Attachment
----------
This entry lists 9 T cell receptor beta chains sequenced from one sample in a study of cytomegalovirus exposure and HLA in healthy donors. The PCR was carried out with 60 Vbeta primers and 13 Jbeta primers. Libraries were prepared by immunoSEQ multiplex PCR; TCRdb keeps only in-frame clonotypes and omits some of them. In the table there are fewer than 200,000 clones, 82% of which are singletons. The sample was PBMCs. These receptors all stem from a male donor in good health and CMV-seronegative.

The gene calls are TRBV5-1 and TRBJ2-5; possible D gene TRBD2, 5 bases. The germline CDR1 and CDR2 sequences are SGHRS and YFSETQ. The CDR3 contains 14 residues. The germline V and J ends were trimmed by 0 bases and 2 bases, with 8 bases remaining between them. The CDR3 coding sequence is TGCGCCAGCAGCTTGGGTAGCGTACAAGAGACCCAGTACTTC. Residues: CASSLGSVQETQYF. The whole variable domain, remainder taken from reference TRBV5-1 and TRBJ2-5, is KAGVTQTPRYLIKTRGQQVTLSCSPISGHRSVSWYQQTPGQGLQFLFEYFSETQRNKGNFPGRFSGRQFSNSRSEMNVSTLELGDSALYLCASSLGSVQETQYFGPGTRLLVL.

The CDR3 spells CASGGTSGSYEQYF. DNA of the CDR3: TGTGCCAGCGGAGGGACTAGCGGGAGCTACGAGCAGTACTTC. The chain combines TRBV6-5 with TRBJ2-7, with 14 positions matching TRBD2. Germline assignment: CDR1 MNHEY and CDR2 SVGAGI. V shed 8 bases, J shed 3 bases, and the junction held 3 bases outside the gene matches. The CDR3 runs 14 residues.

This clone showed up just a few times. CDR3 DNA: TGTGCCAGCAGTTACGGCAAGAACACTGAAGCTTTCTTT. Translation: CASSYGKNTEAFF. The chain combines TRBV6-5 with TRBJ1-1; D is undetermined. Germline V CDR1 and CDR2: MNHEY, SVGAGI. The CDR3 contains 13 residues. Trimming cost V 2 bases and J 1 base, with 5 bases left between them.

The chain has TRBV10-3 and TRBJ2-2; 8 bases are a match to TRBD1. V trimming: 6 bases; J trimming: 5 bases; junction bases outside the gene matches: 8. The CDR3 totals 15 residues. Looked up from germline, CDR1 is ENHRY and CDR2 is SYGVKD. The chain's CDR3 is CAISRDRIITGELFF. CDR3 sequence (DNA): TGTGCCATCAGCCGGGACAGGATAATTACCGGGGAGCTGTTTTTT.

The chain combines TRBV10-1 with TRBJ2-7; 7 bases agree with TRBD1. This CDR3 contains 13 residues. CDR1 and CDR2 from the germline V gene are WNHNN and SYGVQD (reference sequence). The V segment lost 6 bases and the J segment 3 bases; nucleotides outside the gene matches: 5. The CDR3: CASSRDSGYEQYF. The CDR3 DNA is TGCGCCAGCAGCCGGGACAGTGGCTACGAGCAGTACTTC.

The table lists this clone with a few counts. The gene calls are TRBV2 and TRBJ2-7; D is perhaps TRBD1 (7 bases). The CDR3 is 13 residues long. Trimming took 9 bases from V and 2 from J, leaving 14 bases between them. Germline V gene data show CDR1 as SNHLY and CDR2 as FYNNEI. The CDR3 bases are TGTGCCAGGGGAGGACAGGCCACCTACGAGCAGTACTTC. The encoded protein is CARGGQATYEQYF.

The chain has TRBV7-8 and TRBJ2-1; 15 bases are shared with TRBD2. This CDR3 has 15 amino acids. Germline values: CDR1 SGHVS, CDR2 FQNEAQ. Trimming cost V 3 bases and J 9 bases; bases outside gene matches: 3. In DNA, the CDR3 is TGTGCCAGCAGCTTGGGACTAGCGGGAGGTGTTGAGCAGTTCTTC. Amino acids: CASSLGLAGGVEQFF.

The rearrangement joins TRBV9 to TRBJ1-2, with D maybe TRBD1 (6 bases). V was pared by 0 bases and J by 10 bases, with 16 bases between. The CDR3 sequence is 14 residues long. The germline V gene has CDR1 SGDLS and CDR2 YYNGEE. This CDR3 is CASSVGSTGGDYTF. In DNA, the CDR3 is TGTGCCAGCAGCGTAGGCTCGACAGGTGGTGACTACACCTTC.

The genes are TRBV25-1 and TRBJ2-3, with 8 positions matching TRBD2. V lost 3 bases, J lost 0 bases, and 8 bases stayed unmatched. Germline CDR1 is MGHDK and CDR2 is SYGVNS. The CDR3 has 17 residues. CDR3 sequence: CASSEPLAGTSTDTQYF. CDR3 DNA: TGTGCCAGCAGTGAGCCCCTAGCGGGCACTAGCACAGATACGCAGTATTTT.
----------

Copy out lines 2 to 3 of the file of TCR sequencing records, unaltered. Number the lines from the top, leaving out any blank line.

The gene calls are TRBV5-1 and TRBJ2-5; possible D gene TRBD2, 5 bases. The germline CDR1 and CDR2 sequences are SGHRS and YFSETQ. The CDR3 contains 14 residues. The germline V and J ends were trimmed by 0 bases and 2 bases, with 8 bases remaining between them. The CDR3 coding sequence is TGCGCCAGCAGCTTGGGTAGCGTACAAGAGACCCAGTACTTC. Residues: CASSLGSVQETQYF. The whole variable domain, remainder taken from reference TRBV5-1 and TRBJ2-5, is KAGVTQTPRYLIKTRGQQVTLSCSPISGHRSVSWYQQTPGQGLQFLFEYFSETQRNKGNFPGRFSGRQFSNSRSEMNVSTLELGDSALYLCASSLGSVQETQYFGPGTRLLVL.

The CDR3 spells CASGGTSGSYEQYF. DNA of the CDR3: TGTGCCAGCGGAGGGACTAGCGGGAGCTACGAGCAGTACTTC. The chain combines TRBV6-5 with TRBJ2-7, with 14 positions matching TRBD2. Germline assignment: CDR1 MNHEY and CDR2 SVGAGI. V shed 8 bases, J shed 3 bases, and the junction held 3 bases outside the gene matches. The CDR3 runs 14 residues.